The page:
Mark's Use of Matthew and Luke. Some Post-Oxford Considerations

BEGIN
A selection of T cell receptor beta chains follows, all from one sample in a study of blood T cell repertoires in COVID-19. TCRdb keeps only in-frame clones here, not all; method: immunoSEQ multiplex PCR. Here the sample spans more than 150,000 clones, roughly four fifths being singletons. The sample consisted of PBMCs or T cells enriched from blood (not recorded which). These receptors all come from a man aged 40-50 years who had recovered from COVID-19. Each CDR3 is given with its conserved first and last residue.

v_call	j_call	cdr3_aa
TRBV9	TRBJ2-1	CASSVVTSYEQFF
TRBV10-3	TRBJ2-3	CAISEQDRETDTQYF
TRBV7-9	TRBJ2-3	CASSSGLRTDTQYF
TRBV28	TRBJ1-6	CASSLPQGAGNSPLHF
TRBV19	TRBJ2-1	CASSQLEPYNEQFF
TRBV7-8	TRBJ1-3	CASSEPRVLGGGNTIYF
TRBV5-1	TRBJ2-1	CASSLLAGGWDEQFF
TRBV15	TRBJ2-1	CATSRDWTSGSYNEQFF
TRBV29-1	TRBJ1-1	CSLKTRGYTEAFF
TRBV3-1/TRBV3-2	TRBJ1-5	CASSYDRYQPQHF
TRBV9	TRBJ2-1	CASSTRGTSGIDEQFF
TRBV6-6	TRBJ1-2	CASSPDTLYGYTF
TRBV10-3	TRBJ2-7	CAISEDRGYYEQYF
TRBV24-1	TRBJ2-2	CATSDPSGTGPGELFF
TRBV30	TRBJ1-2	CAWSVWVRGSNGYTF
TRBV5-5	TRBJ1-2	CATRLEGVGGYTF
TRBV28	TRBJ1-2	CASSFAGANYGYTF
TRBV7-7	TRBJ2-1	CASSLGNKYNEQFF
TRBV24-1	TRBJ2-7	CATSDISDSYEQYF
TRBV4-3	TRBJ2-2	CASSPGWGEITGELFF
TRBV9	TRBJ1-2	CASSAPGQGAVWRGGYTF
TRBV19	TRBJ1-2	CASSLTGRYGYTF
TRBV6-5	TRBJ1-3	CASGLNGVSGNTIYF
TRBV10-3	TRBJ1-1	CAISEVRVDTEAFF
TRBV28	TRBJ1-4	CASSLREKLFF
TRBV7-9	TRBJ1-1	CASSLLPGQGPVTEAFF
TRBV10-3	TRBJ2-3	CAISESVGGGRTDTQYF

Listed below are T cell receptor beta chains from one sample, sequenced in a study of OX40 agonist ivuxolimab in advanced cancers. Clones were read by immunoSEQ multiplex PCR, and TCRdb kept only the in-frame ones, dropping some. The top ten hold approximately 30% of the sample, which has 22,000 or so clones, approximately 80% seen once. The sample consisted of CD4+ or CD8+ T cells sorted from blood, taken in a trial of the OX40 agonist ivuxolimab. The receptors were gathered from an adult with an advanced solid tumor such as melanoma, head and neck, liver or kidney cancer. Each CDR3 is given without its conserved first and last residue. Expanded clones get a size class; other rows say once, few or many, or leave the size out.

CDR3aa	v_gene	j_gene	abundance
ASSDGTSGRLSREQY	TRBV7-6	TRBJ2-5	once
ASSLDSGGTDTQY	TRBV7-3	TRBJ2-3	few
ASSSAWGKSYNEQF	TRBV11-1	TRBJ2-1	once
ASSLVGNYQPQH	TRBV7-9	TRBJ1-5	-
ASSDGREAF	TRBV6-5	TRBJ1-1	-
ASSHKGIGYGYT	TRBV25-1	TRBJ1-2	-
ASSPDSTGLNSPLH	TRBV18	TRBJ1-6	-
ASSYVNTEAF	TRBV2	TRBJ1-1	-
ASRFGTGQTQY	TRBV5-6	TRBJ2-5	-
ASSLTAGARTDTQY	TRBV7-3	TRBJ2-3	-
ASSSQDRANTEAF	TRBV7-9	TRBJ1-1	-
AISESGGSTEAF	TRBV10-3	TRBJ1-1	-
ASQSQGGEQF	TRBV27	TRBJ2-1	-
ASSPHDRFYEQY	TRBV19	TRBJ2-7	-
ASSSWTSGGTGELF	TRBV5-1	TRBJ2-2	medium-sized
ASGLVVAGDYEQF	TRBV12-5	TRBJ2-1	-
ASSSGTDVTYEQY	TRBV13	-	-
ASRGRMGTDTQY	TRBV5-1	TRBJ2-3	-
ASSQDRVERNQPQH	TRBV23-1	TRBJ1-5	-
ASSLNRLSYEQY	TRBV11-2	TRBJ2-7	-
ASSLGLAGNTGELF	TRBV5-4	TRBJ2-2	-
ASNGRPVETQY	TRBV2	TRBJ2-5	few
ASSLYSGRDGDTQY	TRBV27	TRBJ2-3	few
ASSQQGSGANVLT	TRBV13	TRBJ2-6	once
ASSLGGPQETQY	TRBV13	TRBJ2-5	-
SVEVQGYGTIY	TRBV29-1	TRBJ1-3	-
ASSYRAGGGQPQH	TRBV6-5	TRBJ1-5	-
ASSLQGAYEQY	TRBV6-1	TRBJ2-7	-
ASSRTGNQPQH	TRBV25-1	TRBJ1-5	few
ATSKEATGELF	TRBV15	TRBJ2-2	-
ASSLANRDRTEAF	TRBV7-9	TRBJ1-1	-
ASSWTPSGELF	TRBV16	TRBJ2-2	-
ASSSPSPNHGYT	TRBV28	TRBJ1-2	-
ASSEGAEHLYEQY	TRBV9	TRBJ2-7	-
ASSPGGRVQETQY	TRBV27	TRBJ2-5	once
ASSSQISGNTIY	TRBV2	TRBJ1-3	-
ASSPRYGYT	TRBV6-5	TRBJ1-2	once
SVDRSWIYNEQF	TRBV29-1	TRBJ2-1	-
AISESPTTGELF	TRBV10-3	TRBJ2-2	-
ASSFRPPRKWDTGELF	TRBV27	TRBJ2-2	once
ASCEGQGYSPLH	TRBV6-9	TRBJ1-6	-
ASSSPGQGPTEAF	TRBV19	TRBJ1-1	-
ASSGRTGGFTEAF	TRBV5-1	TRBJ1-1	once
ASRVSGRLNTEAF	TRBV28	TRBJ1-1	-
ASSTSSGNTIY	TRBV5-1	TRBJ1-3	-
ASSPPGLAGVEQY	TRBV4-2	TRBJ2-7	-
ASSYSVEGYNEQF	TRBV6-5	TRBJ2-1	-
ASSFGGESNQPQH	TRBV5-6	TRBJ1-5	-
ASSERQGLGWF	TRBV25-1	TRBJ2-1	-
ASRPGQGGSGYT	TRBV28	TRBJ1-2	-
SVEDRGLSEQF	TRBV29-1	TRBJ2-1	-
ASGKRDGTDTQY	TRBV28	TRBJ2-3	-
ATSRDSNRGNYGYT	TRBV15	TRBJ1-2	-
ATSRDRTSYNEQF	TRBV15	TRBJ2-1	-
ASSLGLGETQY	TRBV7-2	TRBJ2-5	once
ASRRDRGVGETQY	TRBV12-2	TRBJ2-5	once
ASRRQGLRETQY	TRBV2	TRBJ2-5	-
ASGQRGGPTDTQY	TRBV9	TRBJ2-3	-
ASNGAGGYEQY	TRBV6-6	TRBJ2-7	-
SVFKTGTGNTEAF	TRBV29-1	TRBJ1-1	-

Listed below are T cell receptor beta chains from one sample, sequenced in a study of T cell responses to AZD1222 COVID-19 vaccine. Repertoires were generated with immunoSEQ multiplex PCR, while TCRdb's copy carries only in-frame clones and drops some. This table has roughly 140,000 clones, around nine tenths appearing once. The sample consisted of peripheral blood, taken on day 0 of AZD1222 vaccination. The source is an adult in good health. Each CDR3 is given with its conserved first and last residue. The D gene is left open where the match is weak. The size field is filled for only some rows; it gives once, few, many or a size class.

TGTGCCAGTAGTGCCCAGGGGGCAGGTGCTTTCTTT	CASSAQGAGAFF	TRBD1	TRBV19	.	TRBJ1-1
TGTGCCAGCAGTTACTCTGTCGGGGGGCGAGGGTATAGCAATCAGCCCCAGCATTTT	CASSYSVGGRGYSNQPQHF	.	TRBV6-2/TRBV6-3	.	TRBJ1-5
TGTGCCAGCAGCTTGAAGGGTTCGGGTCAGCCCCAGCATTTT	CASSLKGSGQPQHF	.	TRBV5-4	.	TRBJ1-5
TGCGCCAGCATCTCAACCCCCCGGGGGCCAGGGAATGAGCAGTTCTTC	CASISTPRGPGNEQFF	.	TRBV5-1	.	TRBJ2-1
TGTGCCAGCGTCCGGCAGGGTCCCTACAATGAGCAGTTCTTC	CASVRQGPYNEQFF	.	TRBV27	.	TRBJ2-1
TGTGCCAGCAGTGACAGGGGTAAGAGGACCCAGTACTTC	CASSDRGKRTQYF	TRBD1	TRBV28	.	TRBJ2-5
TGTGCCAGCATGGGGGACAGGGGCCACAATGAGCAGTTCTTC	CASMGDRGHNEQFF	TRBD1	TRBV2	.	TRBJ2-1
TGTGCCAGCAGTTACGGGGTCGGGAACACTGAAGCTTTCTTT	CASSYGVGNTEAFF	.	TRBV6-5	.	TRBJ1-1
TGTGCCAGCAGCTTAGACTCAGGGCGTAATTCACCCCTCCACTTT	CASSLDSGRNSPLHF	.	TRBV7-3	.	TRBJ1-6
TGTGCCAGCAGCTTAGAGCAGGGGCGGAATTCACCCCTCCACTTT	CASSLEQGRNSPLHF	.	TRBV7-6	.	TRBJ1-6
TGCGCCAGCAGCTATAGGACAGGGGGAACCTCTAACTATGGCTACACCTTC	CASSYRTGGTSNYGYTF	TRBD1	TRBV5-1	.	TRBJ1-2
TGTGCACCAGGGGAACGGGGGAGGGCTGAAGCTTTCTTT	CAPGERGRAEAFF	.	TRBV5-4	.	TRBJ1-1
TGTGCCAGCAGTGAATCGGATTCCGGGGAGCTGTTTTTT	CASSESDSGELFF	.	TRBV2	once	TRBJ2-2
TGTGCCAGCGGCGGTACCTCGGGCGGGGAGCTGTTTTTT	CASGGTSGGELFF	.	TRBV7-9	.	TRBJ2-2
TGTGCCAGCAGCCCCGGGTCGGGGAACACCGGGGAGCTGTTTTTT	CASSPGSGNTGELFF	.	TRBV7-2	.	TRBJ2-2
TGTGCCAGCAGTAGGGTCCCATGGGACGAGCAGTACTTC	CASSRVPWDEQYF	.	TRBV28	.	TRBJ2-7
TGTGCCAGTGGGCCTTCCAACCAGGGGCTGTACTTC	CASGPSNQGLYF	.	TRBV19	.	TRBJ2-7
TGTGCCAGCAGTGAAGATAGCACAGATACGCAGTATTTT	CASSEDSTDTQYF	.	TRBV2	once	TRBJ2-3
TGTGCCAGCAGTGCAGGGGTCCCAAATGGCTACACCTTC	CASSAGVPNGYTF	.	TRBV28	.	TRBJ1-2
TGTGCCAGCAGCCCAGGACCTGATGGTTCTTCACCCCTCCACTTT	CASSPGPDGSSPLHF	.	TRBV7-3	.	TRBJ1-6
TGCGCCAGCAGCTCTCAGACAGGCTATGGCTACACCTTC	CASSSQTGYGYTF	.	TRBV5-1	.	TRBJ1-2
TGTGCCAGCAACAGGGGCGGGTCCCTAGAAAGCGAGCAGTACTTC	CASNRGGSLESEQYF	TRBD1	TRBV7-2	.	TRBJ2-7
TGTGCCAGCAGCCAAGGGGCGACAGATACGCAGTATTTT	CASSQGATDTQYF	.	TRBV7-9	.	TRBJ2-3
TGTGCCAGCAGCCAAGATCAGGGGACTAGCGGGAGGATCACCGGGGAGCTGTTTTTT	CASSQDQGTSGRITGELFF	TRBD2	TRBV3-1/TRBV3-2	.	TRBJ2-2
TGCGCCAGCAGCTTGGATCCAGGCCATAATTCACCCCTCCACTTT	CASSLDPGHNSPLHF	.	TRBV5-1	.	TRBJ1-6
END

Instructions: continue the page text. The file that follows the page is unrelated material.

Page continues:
The latest major conference on the Synoptic Problem was held at Lincoln College, Oxford University, 7-10 April 2008. Published proceedings are currently anticipated from Peeters in 2010. Toward the end of that conference, some of the 40 specialists gathered there, even several who defend differing synoptic source theories, agreed that the state of some of the evidence used to argue for one or another solution of the Synoptic Problem, such as critical texts of the Greek New Testament and synopses of Mt/Mk/Lk, appeared to be less objective and more fluid following that conference than such displays of relevant evidence might have been thought to be prior to it. This paper will demonstrate how and why these insights seem valid and how increased awareness and acceptance of these insights may affect future arguments made in debates over the sources of Mark. Here we will re-examine (1) the phenomenon of alternating order of pericopae between Mark and Matthew, on the one hand, and Mark and Luke, on the other, (2) the phenomenon of alternating agreements in wording within some, but certainly not all, Markan pericopae, likewise between Mark and Matthew, on the one hand, and Mark and Luke, on the other, and (3) the nature of the unique and some of the distinctive material in Mark's gospel (called "The Markan Overlay" by advocates of the Two Gospel Hypothesis). How these new views of the evidence have import, not only for advocates of the Two Gospel hypothesis, but also for advocates of Two Document Hypothesis will conclude the paper.